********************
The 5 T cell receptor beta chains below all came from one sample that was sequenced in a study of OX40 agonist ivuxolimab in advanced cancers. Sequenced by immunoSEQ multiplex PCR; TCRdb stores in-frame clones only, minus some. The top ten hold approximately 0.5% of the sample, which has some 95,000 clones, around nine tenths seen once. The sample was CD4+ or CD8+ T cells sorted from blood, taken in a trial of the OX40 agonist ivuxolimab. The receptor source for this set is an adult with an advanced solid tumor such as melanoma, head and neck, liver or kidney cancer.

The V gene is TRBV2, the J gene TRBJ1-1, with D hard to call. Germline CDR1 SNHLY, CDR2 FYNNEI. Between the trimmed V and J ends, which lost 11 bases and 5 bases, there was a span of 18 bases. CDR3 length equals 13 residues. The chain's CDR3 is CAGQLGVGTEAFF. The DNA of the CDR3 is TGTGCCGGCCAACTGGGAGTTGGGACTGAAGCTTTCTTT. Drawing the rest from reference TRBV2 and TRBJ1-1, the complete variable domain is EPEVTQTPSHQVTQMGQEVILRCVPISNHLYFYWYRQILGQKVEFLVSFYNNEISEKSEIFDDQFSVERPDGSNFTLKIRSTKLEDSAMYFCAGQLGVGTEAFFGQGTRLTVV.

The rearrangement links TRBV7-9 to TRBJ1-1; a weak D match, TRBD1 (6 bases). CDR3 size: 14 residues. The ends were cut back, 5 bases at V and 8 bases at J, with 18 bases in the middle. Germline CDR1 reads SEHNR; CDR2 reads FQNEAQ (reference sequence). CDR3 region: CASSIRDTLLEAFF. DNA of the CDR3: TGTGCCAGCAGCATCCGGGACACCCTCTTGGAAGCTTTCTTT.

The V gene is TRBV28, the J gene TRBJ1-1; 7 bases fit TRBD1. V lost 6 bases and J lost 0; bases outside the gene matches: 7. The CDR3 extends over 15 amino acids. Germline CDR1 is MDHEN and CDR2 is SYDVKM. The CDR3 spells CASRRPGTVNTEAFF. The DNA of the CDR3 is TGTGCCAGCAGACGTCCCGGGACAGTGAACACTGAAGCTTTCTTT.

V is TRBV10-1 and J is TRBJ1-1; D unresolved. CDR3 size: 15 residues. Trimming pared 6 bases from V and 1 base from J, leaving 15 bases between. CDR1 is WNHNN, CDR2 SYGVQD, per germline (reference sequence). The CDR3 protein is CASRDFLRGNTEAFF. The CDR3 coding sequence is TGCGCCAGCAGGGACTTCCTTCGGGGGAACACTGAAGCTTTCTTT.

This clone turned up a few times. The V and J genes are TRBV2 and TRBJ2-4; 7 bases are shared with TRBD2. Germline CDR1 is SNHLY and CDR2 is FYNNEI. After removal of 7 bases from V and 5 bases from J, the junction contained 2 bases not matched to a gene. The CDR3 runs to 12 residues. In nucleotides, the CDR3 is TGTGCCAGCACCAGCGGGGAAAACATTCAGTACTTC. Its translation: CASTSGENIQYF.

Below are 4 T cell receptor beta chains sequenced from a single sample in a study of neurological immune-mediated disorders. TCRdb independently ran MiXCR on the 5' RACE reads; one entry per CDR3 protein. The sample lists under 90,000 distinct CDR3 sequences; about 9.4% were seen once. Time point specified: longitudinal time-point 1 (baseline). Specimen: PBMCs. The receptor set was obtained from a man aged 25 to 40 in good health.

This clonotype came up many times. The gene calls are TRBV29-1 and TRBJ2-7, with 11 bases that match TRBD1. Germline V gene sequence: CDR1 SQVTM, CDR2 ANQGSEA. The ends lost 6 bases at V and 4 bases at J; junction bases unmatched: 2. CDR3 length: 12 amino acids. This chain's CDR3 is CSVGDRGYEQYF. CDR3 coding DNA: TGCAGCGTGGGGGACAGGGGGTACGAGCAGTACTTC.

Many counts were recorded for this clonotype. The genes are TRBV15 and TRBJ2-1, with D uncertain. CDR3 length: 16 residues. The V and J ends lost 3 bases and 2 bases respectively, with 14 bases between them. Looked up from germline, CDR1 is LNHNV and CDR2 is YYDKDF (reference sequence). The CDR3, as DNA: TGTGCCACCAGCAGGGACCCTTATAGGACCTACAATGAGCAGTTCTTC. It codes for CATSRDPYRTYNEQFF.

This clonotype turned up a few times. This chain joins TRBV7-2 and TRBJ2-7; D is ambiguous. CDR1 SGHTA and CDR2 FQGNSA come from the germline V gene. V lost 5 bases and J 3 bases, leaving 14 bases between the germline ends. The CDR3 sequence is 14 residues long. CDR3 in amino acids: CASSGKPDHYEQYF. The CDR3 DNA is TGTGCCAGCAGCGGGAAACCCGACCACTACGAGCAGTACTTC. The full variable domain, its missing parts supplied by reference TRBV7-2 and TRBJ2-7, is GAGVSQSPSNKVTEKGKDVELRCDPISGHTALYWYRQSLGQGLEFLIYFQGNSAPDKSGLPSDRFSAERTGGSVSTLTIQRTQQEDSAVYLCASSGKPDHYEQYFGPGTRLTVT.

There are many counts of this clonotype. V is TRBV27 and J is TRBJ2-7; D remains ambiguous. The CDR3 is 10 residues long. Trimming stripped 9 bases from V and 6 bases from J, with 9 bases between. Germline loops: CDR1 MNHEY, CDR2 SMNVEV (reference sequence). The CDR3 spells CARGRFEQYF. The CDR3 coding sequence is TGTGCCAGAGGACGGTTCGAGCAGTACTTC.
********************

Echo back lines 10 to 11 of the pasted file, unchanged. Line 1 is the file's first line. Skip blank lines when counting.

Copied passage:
This clonotype turned up a few times. This chain joins TRBV7-2 and TRBJ2-7; D is ambiguous. CDR1 SGHTA and CDR2 FQGNSA come from the germline V gene. V lost 5 bases and J 3 bases, leaving 14 bases between the germline ends. The CDR3 sequence is 14 residues long. CDR3 in amino acids: CASSGKPDHYEQYF. The CDR3 DNA is TGTGCCAGCAGCGGGAAACCCGACCACTACGAGCAGTACTTC. The full variable domain, its missing parts supplied by reference TRBV7-2 and TRBJ2-7, is GAGVSQSPSNKVTEKGKDVELRCDPISGHTALYWYRQSLGQGLEFLIYFQGNSAPDKSGLPSDRFSAERTGGSVSTLTIQRTQQEDSAVYLCASSGKPDHYEQYFGPGTRLTVT.

There are many counts of this clonotype. V is TRBV27 and J is TRBJ2-7; D remains ambiguous. The CDR3 is 10 residues long. Trimming stripped 9 bases from V and 6 bases from J, with 9 bases between. Germline loops: CDR1 MNHEY, CDR2 SMNVEV (reference sequence). The CDR3 spells CARGRFEQYF. The CDR3 coding sequence is TGTGCCAGAGGACGGTTCGAGCAGTACTTC.